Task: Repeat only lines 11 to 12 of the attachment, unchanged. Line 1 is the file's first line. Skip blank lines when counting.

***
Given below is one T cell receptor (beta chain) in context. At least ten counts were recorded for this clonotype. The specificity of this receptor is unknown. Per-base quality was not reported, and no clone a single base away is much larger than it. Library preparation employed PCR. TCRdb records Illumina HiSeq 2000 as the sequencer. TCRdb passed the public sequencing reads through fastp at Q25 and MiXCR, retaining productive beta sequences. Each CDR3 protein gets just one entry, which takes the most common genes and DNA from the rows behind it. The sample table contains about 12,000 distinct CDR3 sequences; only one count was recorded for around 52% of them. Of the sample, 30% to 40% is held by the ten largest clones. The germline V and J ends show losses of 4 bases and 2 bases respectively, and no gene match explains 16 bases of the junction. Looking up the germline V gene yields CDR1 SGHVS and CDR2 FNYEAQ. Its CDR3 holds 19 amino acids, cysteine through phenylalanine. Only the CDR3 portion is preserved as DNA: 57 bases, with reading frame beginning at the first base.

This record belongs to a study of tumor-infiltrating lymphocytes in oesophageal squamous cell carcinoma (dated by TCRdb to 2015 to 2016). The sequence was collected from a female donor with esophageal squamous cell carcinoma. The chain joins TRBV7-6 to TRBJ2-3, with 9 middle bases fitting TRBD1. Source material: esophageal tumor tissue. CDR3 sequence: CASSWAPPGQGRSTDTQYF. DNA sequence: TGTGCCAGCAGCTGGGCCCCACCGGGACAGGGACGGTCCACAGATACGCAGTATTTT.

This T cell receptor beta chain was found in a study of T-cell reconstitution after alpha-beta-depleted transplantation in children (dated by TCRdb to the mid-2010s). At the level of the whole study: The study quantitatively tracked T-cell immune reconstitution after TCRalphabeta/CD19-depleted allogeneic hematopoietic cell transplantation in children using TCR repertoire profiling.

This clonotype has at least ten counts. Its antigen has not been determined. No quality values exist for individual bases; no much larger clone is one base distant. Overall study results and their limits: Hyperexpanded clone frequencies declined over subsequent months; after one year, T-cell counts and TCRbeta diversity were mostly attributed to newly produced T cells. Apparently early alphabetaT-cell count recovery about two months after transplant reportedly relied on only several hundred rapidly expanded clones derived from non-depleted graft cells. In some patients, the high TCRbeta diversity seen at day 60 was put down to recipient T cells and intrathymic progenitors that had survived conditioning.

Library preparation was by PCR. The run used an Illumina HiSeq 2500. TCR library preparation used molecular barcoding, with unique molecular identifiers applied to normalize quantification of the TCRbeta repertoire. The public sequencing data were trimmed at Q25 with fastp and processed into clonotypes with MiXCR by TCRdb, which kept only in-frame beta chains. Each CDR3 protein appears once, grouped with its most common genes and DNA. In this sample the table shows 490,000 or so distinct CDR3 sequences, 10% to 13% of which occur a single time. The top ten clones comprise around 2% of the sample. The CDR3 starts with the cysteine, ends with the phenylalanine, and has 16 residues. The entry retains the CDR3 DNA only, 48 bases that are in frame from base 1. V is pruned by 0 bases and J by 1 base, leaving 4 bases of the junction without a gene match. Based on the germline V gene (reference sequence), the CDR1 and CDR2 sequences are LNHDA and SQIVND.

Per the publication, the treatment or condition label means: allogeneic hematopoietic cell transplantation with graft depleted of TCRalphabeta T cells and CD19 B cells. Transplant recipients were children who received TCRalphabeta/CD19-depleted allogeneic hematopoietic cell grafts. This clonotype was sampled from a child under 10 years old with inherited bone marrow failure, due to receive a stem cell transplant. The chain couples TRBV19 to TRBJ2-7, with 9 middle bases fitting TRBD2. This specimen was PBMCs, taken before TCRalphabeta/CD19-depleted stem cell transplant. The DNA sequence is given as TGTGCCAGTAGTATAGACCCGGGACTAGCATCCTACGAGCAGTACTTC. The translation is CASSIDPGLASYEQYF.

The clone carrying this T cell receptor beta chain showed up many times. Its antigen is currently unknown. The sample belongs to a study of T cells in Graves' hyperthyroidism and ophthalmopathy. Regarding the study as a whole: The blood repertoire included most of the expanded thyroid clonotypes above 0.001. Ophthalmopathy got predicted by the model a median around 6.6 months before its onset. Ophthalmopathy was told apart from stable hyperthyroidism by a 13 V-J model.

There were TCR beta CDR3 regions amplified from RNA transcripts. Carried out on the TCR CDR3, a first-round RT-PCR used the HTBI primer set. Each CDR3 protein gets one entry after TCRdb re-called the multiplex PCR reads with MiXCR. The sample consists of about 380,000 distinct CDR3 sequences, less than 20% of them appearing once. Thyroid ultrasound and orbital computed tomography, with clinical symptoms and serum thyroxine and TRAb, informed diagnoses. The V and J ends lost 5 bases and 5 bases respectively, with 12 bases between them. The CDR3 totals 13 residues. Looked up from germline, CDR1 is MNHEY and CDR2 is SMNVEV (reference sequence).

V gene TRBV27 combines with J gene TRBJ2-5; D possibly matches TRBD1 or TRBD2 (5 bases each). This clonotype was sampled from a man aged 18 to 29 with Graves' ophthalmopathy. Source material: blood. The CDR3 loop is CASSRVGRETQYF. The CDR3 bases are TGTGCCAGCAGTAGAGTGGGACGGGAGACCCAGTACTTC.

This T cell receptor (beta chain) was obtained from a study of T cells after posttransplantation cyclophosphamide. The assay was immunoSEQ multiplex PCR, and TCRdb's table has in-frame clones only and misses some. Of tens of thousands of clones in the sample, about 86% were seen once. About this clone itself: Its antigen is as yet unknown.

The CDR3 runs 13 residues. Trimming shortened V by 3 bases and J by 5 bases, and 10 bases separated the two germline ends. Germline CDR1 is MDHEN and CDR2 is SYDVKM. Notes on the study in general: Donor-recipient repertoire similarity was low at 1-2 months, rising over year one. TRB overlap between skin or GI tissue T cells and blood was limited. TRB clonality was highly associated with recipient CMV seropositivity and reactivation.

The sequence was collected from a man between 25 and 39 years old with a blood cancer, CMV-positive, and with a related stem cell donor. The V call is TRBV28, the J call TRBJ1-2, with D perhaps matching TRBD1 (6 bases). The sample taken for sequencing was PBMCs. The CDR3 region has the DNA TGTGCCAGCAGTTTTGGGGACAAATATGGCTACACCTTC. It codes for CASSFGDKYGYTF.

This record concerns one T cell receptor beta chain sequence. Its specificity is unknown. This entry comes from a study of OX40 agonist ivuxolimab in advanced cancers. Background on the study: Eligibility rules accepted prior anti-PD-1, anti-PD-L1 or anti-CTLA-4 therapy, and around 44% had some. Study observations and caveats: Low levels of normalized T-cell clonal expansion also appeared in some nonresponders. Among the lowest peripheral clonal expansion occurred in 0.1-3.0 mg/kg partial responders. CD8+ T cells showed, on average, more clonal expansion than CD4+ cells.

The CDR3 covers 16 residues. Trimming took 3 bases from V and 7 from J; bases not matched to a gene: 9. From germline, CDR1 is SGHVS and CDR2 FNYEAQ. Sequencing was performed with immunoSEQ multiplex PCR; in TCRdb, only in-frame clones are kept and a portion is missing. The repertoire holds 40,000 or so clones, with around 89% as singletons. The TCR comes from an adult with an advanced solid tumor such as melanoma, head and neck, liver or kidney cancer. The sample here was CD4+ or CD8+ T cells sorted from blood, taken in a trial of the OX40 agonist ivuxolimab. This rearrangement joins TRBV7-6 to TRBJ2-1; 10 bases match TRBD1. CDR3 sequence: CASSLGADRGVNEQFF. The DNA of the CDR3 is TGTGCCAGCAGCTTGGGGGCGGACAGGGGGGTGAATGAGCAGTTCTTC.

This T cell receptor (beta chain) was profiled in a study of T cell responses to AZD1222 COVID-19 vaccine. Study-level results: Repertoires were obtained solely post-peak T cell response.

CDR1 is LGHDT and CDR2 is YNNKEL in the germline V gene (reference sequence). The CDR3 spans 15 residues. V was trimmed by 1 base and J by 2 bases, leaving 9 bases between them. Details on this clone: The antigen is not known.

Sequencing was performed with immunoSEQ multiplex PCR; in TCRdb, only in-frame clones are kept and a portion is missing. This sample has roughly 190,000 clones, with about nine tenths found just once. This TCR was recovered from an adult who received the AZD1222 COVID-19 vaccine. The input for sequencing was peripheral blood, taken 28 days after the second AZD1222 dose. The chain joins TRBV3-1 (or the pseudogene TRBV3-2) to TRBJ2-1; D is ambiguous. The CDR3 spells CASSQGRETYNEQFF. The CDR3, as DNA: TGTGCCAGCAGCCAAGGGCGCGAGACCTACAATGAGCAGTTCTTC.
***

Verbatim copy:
The CDR3 runs 13 residues. Trimming shortened V by 3 bases and J by 5 bases, and 10 bases separated the two germline ends. Germline CDR1 is MDHEN and CDR2 is SYDVKM. Notes on the study in general: Donor-recipient repertoire similarity was low at 1-2 months, rising over year one. TRB overlap between skin or GI tissue T cells and blood was limited. TRB clonality was highly associated with recipient CMV seropositivity and reactivation.

The sequence was collected from a man between 25 and 39 years old with a blood cancer, CMV-positive, and with a related stem cell donor. The V call is TRBV28, the J call TRBJ1-2, with D perhaps matching TRBD1 (6 bases). The sample taken for sequencing was PBMCs. The CDR3 region has the DNA TGTGCCAGCAGTTTTGGGGACAAATATGGCTACACCTTC. It codes for CASSFGDKYGYTF.